Go to the Globe and Mail homepage

Jump to main navigationJump to main content

A customer uses a Barclays ATM in central London, July 23, 2010. (ANDREW WINNING/ANDREW WINNING/REUTERS)
A customer uses a Barclays ATM in central London, July 23, 2010. (ANDREW WINNING/ANDREW WINNING/REUTERS)

U.K. unveils bank regulation overhaul Add to ...



Britain has announced the most sweeping overhaul in over a decade of the way it regulates its financial services sector, giving greater protection to customers including those using payday lenders.

The draft financial services bill makes it clear that if taxpayer funds are at risk in a crisis, the chancellor of the exchequer has the power to act unilaterally.

More related to this story

The legislation, as widely expected, creates several bodies, including a Financial Conduct Authority to look after markets and consumer interests, but which will also have a mandate “to promote effective competition in financial services in the interests of consumers”.

The FCA will take over responsibility for oversight of consumer credit from the Office of Fair Trading.

The legislation will also create a Prudential Regulation Authority to oversee the conduct of banks and a Financial Policy Committee to oversee control of systemic risks.

However, it falls short of what had been urged by the Treasury Select Committee for the independence of the Bank of England, under whose authority all the new bodies will operate.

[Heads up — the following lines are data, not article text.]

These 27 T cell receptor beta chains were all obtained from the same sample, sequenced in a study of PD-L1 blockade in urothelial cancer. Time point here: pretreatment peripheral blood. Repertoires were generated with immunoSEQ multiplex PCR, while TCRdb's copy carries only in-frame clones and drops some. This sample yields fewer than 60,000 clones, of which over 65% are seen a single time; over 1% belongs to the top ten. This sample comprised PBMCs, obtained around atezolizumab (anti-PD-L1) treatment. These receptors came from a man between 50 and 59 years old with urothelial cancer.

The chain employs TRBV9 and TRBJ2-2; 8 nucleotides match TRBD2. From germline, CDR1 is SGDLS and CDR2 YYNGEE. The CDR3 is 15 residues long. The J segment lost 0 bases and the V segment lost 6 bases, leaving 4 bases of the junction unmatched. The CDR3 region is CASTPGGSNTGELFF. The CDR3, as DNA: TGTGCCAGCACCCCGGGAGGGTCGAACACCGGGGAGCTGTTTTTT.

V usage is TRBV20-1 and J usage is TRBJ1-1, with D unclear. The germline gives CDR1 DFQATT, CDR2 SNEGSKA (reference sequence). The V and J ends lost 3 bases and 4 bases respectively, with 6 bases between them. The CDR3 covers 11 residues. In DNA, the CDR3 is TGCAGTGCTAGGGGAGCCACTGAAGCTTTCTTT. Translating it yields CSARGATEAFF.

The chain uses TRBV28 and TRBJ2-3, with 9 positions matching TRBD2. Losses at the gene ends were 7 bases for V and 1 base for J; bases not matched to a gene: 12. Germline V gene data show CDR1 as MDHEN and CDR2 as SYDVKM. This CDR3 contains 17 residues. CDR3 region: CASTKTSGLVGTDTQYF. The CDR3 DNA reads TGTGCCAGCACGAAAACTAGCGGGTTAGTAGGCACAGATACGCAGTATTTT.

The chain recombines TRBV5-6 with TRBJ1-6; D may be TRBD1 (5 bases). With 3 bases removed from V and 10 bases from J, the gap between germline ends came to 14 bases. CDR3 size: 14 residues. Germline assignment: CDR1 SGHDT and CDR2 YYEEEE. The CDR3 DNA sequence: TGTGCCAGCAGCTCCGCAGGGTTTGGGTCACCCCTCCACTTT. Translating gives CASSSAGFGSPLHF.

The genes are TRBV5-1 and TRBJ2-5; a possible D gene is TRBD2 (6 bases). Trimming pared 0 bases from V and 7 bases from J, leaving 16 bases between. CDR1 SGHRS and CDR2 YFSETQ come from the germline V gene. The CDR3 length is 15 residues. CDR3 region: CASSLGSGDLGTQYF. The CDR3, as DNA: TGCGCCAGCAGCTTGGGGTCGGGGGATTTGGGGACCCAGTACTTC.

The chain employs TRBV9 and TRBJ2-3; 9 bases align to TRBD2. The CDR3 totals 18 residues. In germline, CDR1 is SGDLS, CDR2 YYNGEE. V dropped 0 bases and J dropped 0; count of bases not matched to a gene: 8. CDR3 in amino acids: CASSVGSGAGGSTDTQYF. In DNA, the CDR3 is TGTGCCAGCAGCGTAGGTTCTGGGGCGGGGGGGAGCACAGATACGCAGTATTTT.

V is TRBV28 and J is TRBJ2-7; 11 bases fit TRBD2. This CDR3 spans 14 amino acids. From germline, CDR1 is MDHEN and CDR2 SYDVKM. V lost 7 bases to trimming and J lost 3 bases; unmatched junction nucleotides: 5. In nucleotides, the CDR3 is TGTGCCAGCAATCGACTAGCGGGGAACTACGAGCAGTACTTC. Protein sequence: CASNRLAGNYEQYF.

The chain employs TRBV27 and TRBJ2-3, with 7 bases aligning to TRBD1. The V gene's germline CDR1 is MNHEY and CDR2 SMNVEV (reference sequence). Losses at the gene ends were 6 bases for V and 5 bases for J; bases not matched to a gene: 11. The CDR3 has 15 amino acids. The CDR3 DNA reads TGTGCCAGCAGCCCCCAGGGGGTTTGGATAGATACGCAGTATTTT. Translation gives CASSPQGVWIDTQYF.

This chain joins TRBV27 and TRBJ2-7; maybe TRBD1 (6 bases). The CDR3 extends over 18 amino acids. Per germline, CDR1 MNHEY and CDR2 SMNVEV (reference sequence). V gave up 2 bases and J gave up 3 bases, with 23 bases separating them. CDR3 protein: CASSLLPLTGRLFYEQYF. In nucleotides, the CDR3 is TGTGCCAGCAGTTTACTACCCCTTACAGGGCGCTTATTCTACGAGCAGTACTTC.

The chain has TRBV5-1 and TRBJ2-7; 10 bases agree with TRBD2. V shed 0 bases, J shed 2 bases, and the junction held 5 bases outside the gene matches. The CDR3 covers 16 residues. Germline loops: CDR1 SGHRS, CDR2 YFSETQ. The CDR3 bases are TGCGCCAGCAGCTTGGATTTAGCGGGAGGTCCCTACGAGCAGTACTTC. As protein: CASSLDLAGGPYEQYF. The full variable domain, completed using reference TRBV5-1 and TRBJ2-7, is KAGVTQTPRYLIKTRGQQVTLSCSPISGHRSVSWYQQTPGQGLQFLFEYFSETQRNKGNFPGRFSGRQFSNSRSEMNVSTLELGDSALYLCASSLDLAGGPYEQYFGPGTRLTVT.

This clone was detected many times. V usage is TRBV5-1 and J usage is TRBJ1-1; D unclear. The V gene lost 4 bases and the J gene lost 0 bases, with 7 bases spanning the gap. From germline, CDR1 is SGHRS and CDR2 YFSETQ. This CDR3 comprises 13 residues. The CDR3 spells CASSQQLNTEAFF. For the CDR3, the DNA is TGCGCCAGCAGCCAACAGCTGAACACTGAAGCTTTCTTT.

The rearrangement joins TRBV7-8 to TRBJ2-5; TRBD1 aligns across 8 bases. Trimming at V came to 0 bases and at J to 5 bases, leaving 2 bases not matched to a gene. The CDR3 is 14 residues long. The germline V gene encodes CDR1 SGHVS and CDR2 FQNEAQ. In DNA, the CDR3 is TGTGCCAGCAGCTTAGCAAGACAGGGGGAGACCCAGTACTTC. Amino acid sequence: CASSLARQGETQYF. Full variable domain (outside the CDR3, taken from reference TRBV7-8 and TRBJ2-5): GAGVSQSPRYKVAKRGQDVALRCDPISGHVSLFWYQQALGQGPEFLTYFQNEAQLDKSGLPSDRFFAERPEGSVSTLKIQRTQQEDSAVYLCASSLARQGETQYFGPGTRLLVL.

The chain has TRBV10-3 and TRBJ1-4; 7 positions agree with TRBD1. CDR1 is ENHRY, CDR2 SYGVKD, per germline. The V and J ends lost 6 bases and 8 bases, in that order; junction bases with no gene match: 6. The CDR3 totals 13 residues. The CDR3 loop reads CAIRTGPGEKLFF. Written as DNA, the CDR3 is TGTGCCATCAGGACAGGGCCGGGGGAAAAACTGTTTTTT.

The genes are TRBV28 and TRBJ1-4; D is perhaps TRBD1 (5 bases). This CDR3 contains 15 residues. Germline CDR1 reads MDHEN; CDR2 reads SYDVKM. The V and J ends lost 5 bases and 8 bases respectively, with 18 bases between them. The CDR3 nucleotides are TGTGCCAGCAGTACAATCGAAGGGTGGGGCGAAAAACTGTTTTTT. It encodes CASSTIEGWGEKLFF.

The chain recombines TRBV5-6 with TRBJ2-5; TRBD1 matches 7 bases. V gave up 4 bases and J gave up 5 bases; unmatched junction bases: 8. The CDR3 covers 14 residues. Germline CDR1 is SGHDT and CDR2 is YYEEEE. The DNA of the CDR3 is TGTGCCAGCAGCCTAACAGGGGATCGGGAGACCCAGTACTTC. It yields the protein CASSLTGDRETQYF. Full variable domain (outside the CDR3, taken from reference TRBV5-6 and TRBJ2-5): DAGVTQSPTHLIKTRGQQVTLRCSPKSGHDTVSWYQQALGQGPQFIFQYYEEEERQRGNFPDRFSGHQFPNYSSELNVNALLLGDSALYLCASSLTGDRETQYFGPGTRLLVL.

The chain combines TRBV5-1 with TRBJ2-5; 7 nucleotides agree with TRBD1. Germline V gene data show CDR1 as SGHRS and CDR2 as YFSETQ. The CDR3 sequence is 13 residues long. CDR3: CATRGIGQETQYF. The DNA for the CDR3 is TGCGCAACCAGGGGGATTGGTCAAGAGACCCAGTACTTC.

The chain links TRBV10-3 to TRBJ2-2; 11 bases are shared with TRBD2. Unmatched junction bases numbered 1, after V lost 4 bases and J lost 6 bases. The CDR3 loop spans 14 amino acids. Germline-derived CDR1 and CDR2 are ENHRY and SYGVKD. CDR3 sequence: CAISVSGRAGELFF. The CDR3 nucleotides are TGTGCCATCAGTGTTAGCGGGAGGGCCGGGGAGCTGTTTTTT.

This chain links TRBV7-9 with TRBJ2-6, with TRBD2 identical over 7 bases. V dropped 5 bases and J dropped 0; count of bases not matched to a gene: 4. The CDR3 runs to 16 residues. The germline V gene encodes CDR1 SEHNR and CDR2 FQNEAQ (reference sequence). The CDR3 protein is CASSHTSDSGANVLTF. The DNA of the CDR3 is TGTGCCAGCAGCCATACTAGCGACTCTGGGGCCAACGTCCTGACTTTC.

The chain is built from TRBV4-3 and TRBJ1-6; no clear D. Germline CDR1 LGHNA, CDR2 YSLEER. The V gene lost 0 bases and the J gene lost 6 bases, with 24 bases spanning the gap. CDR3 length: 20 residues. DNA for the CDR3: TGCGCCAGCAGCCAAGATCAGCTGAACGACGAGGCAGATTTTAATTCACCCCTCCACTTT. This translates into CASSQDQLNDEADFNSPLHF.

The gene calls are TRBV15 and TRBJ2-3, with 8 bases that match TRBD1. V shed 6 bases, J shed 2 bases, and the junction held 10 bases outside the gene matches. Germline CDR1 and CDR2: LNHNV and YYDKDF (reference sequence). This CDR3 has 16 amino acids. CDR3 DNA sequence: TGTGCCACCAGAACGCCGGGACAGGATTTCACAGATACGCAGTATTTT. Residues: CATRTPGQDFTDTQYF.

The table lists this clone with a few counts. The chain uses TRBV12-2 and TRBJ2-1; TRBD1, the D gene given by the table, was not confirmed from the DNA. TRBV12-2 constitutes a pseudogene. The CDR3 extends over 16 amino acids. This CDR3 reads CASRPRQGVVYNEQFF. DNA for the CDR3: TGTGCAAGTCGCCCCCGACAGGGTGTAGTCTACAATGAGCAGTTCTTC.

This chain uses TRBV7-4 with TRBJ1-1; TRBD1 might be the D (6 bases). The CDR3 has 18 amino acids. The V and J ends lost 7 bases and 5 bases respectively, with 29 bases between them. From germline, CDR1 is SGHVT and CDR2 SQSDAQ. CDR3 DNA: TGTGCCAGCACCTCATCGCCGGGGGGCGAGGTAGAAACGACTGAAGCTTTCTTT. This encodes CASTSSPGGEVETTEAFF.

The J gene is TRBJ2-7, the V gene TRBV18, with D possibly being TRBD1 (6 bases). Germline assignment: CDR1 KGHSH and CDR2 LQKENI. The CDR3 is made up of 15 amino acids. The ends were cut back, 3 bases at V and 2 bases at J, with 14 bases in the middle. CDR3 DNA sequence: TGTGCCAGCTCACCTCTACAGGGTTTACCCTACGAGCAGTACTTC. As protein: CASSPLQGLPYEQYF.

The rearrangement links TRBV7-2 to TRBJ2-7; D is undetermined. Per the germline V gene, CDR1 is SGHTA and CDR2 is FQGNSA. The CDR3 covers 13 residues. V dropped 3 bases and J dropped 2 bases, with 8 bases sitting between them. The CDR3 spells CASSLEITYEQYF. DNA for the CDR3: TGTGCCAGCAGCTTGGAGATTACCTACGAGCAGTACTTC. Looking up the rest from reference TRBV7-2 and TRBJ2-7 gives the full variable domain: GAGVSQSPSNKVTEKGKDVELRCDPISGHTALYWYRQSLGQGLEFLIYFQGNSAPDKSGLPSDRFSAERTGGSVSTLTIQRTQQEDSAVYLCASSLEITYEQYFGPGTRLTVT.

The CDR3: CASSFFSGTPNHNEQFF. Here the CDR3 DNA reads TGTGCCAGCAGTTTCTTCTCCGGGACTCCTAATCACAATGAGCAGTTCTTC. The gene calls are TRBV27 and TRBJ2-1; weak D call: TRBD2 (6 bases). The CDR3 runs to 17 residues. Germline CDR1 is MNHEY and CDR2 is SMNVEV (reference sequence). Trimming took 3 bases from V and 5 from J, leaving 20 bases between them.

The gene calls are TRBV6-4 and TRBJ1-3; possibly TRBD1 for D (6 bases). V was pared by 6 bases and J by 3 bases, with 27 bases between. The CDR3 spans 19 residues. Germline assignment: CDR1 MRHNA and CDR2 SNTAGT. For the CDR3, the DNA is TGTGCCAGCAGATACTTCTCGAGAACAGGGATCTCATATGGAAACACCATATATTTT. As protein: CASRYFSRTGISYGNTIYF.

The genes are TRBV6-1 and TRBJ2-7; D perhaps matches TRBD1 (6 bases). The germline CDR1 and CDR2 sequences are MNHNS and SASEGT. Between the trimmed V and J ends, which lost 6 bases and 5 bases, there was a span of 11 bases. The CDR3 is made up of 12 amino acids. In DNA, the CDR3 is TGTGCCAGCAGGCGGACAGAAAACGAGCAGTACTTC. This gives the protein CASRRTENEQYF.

Rather than replacing its Court, the Bank will create a Supervisory Committee made up of non-executive members of its Court.

The new body, however, will have the power to review not only processes through which policy decisions are reached - a measure urged by the Bank that sought to limit oversight over it - but the wisdom of the policies.

In a summary of the legislation, the Treasury said the bill was along the lines of the structure recommended by the Treasury Select Committee, which was critical of the weak response to a run on deposits at Northern Rock when Alistair Darling, then chancellor, did not appear to have the authority to take control.

In a statement accompanying the legislation, the Treasury said its aim was “to ensure that parliament and the public are in no doubt that the chancellor is in charge when decisions are being made about whether and how to spend public money in a future financial crisis”.

It added: “We also want to provide greater protection to customers, so we will toughen up the regulation of consumer credit, including services such as ‘payday loans’, by bringing them within the remit of the new Financial Conduct Authority.”

Chancellor George Osborne, speaking from the World Economic Forum in Davos, said: “I hope that we will never again see the paralysis and confusion that did so much damage when the latest crisis hit.’’

Follow us on Twitter: @GlobeBusiness

In the know

Most popular video »

Highlights

More from The Globe and Mail

Most Popular Stories